E/CN.4/2006/NGO/185–March 7, 2006

11월 24th, 2010 | Posted by admin in 4. UN reports on Republic of Korea

COMMISSION ON HUMAN RIGHTS
Sixty-second session
Item 18 of the provisional agenda
EFFECTIVE FUNCTIONING OF HUMAN RIGHTS MECHANISMS

RESPONSIBILITIES OF REPUBLIC OF KOREA IN IMPLEMENTING
RECOMMENDATIONS OF INTERNATIONAL HUMAN RIGHTS INSTITUTIONS
1. We have noted with great interest the issue of implementing recommendations of inter national
human rights institutions in the United Nations Commission on Human Rights (UNCHR) and
welcomed its lively discussion.
2. In 23 August 2005, the Human Rights Committee (HRC), a monitoring body of the
International Covenant on Civil and Political Rights (ICCPR) made its jurisprudence
[CCPR/C/84/D/1119/2002] with regards to the case of LEE Jeong –Eun, the former vice
president of the Korea Federation of Student Councils (Hanchongnyeon). In its decision, the
HRC stated that the prohibition of the association and the criminal prosecution of individuals for
membership of Hanchongnyeon breaches article 19 of the ICCPR and the author is entitled to an
effective remedy, including compensation. However, the Constitutional Court and the Supreme
Court of the Republic of Korea have always ruled that Hanchongnyeon is an enemy-benefiting
group and it is not a violation of the Constitution to restrict this group’s rights under the National
Security Law (NSL).
3. Since 8 March 1995 when the HRC made its first jurisprudence on the case of SOHN Jong-
Kyu [CCPR/C/54/D/518/1992], there have been five further individual communications up to 3
October 2005 under the Optional Protocol to the ICCPR that found the Republic of Korea
violated the ICCPR. However, none of these decisions have been implemented to give effective
remedies to the victims.
4. In the case of SOHN Jong-Kyu, the court noted that the recommendations of the HRC are not
legally binding and took the position that there would be no breach of Korea’s inter national
obligations by not implementing the views of the HRC. We regret to note that many state parties
similarly disregard the recommendations of the Committee as there is no clear provision within
the ICCPR and its Optional Protocol to make the views of the HRC legally binding.
5. However, in fact, the decisions of the HRC are legally binding and not merely a diplomatic
communiqué. Therefore, the state parties should take all necessary measures to give effect to its
decisions according to the principle of good faith.
6. We understand that there was a controversy in the past regarding the role of the HRC: whether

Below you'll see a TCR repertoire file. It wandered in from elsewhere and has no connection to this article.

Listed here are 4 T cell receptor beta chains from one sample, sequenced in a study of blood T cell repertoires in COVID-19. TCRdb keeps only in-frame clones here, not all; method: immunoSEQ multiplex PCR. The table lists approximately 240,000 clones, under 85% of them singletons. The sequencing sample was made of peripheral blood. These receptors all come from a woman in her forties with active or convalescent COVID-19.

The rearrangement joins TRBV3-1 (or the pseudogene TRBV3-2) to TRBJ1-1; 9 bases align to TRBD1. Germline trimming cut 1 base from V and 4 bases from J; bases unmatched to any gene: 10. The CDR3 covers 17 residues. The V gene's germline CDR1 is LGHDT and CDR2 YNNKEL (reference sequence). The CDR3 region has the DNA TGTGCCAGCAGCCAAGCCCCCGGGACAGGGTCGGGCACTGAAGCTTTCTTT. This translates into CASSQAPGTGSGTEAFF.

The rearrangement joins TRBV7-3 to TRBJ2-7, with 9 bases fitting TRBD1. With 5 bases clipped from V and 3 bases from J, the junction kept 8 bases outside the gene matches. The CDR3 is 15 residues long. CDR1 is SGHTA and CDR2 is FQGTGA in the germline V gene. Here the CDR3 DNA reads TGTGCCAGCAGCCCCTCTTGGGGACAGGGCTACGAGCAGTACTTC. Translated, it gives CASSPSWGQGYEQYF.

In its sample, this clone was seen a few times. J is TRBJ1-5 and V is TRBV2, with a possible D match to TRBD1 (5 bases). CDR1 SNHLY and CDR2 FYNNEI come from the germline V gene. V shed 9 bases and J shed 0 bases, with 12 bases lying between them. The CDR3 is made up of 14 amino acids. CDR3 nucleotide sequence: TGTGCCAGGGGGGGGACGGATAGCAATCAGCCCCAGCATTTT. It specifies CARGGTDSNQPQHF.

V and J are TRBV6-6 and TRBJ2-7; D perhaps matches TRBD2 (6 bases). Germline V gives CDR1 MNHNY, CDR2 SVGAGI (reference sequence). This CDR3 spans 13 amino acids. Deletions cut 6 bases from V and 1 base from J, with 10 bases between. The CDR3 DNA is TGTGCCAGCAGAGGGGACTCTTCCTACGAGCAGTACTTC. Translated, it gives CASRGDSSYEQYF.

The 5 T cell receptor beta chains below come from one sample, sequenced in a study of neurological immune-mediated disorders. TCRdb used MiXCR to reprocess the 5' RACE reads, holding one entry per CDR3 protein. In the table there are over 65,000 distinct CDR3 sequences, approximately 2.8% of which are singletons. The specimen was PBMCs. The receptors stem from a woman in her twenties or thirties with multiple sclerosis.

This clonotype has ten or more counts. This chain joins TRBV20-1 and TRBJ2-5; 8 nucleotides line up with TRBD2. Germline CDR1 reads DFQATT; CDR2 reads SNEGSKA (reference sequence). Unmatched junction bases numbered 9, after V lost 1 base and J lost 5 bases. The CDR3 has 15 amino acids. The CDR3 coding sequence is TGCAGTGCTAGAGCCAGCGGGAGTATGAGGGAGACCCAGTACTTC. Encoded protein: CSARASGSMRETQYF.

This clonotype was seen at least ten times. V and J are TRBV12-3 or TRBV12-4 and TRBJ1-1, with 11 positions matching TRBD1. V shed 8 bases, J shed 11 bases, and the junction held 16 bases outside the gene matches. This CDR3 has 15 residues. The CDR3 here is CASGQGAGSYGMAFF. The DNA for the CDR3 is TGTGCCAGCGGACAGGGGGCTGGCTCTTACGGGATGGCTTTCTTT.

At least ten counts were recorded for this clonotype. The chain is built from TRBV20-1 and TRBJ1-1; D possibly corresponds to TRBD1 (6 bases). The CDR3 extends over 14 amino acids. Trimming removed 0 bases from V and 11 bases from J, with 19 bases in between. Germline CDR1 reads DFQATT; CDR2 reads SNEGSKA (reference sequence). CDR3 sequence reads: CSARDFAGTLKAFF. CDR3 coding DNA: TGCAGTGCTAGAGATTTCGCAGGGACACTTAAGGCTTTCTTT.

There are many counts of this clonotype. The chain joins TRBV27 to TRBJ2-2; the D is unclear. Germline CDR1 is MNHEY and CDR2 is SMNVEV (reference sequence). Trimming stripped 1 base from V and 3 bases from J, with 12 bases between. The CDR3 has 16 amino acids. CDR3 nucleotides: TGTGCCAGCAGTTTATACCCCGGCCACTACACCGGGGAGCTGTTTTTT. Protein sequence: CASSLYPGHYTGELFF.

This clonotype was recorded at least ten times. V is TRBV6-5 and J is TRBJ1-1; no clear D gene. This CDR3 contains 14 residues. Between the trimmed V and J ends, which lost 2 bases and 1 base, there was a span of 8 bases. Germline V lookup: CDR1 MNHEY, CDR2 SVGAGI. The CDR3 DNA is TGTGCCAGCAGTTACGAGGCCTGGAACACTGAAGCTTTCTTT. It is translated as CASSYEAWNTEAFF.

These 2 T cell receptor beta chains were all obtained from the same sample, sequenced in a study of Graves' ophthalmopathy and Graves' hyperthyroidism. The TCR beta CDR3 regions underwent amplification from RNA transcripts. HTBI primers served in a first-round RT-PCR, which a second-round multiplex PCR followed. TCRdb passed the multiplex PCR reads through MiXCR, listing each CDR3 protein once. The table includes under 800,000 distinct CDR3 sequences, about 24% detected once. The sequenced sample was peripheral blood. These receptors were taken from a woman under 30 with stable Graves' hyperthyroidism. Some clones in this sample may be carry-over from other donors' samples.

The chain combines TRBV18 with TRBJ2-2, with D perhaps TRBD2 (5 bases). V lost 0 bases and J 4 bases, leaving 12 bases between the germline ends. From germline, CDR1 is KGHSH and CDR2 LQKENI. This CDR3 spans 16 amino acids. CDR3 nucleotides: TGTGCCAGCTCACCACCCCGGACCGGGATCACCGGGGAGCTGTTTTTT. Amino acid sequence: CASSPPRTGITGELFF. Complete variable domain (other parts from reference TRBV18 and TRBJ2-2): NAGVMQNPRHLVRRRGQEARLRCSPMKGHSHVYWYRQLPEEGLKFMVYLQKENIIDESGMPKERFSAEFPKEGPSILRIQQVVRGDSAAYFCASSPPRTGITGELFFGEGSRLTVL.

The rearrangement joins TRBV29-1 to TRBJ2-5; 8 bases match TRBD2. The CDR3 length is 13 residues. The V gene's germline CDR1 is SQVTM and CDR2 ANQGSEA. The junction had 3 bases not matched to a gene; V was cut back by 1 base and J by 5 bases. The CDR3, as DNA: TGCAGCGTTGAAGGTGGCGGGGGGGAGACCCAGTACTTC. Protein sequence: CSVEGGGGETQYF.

it merely decides on if a violation of the ICCPR has occurred, or it should also give
reco mmendations for effective remedies to State parties. From the beginning of the HRC’s work
however, it became a general practice for the Committee to not only decide upon violations of
the ICCPR but also make recommendations for the effective remed y of such violations.
7. Under the Optional Protocol of the ICCPR, the HRC has the authority to adapt its final views
regarding individual communications that are brought before it. It would be a question why each
state party gave the authority to the HRC in order for the HRC to consider its individual
communications if it does not implement the views of the HRC on the pretext that it is only a
recommendation.
8. Particularly in Asia, human rights can only be protected by the United Nations human rights
bodies such as the HRC. Unlike in other regions, Asia does not have any regional human rights
mechanism which issue s legally binding views upon its member states. Such mechanisms are not
likely to come into being in the near future due to certain political, economic, social and cultural
factors.
9. In light of this, we call on the Commission to urge the Government of the Republic of Korea
to:
(a) fully respect the recommendations by international human rights bodies including the HRC
and make systemic mechanisms to ensure such practice ;
(b) encourage national courts to refer to the views of the UN bodies into their decision making
process to avoid clashes with domestic legal views when they conduct trials;
(c) review the cases in the national courts when the HRC’s decisions differ from them;
(d) recognize ex gratia payment for the victim when the HRC’s decisions are different from
them.
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